Currently, there’s no definitive proof that ink particles can’t cross the fetal placental barrier (the placenta is the barrier filtering things between parent and baby). This uncertainty means that the chemicals in the broken-down tattoo ink could negatively affect the expecting parent and baby.
One thing we do know about pregnant people — their skin is more sensitive than their non-pregnant counterparts. Pregnancy leaves you more vulnerable to common conditions like sunburn. It can also change your skin pigmentation itself.
This sensitivity means you’re more reactive to all forms of light, including lasers. Using laser tattoo removal during pregnancy could lead to scarring or skin discoloration.
Pregnancy also leaves people more susceptible to infection. This concern is especially true of the skin, which is constantly stretching and changing during pregnancy.
Though tattoo removal is extremely safe, and most people are unlikely to have any issues, there is a small chance of getting an infection. Doctors treat such infections with antibiotics, which leads to another concern. Doctors have difficulty treating pregnant people with antibiotics because some affect fetal development.
If you caught an infection during laser tattoo removal, it could be challenging to treat it in a safe way that would protect you and your baby.
Now that you know more about the possible risks, you might still have some questions. What are other frequent concerns people have when considering tattoo removal while pregnant?
If you’ve already begun your tattoo removal journey before finding out you’re pregnant, no worries! There are no adverse effects to pausing your tattoo removal sessions until you’re ready to start them again. You can work with your Removery consultant to reformat your removal schedule to fit your new lifestyle as a parent.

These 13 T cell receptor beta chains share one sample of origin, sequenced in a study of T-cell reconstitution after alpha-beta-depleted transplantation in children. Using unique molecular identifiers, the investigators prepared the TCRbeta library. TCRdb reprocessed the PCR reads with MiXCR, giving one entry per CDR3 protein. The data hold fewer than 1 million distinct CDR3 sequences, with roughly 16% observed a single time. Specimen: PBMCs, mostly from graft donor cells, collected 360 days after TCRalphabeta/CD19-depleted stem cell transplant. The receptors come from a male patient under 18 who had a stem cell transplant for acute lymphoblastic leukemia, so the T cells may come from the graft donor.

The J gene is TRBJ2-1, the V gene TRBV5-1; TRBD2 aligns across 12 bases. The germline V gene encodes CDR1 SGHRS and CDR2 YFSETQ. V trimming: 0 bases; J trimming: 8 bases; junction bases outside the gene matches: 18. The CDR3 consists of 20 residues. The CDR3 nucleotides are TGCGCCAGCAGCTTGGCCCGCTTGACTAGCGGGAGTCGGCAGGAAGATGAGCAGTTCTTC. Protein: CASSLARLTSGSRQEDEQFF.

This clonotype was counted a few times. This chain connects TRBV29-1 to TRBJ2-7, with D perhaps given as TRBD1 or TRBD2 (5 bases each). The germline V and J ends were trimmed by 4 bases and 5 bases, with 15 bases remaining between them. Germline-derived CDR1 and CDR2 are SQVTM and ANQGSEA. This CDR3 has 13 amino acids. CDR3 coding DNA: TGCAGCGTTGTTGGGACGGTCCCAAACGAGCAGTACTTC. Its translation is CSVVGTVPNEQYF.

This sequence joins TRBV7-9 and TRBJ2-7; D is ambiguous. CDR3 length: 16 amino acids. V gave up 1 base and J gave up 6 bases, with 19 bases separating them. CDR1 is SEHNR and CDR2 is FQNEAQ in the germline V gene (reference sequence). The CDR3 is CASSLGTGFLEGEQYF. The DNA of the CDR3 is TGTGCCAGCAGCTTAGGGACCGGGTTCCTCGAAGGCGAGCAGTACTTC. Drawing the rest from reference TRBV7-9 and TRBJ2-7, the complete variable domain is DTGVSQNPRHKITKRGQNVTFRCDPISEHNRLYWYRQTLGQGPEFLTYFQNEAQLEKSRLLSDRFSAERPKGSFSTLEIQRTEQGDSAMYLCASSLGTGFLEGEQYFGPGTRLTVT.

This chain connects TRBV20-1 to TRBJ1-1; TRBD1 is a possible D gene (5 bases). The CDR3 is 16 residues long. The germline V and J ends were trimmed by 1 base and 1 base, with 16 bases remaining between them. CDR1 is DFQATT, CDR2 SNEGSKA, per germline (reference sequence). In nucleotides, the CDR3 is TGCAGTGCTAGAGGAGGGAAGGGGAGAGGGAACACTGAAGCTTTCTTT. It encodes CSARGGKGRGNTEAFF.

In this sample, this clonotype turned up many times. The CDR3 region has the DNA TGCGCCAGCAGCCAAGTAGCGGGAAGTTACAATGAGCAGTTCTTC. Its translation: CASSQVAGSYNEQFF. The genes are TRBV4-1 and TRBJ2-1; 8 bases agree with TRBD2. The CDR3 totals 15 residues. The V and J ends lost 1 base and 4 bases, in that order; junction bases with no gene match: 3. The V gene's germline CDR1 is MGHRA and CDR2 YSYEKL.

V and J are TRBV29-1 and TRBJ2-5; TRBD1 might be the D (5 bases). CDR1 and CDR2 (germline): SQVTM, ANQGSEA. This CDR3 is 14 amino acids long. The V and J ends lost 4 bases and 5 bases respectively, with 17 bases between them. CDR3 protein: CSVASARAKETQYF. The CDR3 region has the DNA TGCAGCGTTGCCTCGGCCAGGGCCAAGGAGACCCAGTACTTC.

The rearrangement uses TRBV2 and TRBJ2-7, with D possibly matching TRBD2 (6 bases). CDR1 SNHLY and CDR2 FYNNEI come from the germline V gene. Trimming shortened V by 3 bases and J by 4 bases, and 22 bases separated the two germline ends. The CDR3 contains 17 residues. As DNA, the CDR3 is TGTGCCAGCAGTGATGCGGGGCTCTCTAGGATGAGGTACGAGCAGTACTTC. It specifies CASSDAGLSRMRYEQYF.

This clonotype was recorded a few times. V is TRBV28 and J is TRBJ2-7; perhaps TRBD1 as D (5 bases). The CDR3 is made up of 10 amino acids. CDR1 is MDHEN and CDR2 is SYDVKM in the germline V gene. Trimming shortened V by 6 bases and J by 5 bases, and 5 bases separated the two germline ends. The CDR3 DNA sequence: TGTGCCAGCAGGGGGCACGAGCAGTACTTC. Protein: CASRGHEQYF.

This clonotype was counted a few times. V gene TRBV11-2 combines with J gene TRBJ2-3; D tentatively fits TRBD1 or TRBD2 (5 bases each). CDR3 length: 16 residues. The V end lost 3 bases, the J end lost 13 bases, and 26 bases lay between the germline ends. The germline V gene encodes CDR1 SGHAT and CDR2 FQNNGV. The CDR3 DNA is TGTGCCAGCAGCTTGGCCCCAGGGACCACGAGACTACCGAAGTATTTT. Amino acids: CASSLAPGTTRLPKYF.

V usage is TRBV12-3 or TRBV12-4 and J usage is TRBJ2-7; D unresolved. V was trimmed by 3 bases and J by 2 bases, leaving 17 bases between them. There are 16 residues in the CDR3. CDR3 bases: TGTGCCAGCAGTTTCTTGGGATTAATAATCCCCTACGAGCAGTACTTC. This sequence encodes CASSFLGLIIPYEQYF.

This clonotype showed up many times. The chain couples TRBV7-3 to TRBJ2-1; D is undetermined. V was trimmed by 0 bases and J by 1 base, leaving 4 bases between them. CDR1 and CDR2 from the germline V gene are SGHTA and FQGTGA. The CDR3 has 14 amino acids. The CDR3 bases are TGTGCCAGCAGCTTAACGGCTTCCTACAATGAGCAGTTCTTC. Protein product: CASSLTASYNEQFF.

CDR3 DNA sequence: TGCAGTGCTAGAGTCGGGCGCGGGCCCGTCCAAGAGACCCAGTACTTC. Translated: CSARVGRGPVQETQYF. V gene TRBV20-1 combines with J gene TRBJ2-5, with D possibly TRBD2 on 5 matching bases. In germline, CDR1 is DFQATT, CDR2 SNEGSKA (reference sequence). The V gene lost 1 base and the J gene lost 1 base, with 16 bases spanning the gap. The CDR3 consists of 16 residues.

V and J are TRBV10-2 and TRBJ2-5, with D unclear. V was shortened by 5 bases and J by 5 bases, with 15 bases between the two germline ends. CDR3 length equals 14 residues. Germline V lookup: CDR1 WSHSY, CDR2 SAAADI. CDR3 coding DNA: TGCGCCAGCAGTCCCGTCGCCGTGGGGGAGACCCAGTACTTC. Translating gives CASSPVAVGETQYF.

You may also be concerned that you unknowingly had a tattoo removal session while pregnant. There is a low chance that tattoo removal would hurt your baby, but if you’re concerned, remember to always talk to your doctor. They can help put your mind at ease!
There are several reasons not to use tattoo removal creams while pregnant (or ever). The first is that they aren’t effective. Because tattoo ink is deposited deep into layers of the skin, and a topical cream can’t absorb deep enough to truly “remove” the ink.
A second reason is that tattoo removal creams can damage everyone’s skin. At best, they will fade your tattoo a bit, leaving a distorted image. At worst, they could leave you with severe scars.
A final reason not to use these creams while pregnant — none of them are FDA approved, and they all contain chemicals like topical acids and preservatives. As noted above, we don’t know enough about chemical transference between parent and fetus. Using these creams could lead to exposing your baby to dangerous chemicals.
Like with pregnancy, most researchers don’t do studies on breastfeeding parents and children. The lack of research is because harmful chemicals and substances can easily transfer between parent and child through the milk, making tests risky.
Because of the lack of research, doctors recommended that breastfeeding parents wait until they stop breastfeeding to begin or continue the laser tattoo removal process.
Because of the reasons noted above, it’s best to wait until after your pregnancy to consider laser tattoo removal sessions. Due to various potential risk factors and many unknowns, it’s safest to wait until you’re enjoying your new baby to start scheduling those removal sessions.
But that doesn’t mean you have to wait to start planning. Contact a Removery consultant today to discuss your tattoo removal goals, your options, and how Removery can help you achieve your tattoo removal dreams.
We’re on a mission to give you the most straightforward, easy and efficient laser tattoo removal experience. Your estimate will be entirely bespoke to your tattoo; the size, the colours, the ink. It won’t take long and afterwards you’ll have a plan to finally get rid of your unwanted tattoo and get back to being you.